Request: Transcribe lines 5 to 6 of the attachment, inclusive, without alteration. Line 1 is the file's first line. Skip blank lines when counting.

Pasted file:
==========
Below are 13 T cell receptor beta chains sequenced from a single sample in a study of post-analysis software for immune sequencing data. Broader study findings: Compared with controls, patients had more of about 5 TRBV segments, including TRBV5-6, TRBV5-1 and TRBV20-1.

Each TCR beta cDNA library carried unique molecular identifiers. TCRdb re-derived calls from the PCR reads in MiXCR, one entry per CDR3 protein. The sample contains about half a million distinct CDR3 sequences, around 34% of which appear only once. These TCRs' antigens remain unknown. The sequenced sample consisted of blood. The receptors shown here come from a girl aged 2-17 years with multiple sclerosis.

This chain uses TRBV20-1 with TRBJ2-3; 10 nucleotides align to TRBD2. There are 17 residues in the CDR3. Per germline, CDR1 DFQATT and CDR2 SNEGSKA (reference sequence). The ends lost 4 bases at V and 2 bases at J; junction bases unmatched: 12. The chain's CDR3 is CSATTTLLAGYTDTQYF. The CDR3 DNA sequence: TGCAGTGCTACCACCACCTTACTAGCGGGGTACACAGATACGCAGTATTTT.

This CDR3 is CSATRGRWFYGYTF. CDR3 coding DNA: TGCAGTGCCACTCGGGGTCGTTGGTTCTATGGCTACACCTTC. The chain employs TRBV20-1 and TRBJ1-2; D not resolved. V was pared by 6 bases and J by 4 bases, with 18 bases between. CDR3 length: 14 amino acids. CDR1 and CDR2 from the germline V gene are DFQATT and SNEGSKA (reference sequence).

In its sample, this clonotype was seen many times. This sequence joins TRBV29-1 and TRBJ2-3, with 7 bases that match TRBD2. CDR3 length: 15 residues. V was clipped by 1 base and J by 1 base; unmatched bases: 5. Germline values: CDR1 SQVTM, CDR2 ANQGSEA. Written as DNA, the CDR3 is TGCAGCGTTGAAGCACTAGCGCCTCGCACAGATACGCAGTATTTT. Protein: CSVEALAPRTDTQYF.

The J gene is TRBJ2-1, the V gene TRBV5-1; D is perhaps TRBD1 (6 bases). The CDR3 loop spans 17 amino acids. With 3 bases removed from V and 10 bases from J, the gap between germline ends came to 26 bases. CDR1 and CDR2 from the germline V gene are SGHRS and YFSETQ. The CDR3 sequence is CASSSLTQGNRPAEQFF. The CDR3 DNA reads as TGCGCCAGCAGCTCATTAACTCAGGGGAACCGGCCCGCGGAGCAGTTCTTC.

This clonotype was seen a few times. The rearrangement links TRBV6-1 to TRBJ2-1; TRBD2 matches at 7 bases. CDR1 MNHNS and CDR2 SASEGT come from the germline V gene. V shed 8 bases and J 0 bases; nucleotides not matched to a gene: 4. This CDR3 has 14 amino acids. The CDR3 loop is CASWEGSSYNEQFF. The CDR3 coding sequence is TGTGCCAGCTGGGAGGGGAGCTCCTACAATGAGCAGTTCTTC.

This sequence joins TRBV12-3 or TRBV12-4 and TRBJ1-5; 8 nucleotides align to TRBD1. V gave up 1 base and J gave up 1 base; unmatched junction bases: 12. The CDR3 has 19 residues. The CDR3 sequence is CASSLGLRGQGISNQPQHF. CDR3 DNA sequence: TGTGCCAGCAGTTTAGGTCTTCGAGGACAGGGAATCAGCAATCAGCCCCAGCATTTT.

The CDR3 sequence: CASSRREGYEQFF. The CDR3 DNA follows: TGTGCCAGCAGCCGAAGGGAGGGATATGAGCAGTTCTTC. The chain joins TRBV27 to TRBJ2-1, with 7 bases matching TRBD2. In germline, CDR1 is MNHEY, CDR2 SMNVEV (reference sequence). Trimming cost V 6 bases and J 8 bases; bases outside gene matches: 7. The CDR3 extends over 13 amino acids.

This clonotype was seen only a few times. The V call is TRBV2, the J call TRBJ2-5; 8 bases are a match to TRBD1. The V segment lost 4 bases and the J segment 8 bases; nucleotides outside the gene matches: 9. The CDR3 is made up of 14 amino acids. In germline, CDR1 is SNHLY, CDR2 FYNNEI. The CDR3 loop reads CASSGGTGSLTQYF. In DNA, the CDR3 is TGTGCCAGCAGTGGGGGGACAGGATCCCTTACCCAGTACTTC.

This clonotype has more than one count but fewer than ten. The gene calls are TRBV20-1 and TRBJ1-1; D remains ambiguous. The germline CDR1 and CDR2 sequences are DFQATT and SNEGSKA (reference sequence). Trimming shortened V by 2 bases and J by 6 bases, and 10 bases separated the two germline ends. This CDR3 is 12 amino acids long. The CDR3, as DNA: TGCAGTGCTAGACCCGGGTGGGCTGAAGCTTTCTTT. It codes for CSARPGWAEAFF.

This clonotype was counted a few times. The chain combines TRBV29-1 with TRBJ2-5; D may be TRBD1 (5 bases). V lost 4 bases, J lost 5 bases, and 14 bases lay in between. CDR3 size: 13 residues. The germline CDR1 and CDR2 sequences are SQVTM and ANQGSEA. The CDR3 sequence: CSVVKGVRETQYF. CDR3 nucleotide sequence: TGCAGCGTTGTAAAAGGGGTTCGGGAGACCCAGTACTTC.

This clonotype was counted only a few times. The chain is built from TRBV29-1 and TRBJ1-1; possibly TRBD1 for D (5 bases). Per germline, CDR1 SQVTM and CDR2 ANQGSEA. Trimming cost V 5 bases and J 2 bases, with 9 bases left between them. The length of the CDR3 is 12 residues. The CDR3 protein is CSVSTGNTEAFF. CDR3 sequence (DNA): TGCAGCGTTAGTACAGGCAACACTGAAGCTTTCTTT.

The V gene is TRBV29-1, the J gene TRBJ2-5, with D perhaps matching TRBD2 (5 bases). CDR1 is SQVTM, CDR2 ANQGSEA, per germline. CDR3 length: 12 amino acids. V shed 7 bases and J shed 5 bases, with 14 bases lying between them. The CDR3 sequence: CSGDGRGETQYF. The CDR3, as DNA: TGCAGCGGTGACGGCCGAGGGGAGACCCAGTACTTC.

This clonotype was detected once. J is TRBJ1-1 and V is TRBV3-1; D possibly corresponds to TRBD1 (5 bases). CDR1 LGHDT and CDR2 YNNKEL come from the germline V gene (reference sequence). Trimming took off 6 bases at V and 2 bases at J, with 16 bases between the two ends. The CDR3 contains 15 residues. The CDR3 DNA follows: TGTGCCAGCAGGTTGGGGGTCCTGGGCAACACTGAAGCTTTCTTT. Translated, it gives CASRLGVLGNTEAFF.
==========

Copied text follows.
In its sample, this clonotype was seen many times. This sequence joins TRBV29-1 and TRBJ2-3, with 7 bases that match TRBD2. CDR3 length: 15 residues. V was clipped by 1 base and J by 1 base; unmatched bases: 5. Germline values: CDR1 SQVTM, CDR2 ANQGSEA. Written as DNA, the CDR3 is TGCAGCGTTGAAGCACTAGCGCCTCGCACAGATACGCAGTATTTT. Protein: CSVEALAPRTDTQYF.

The J gene is TRBJ2-1, the V gene TRBV5-1; D is perhaps TRBD1 (6 bases). The CDR3 loop spans 17 amino acids. With 3 bases removed from V and 10 bases from J, the gap between germline ends came to 26 bases. CDR1 and CDR2 from the germline V gene are SGHRS and YFSETQ. The CDR3 sequence is CASSSLTQGNRPAEQFF. The CDR3 DNA reads as TGCGCCAGCAGCTCATTAACTCAGGGGAACCGGCCCGCGGAGCAGTTCTTC.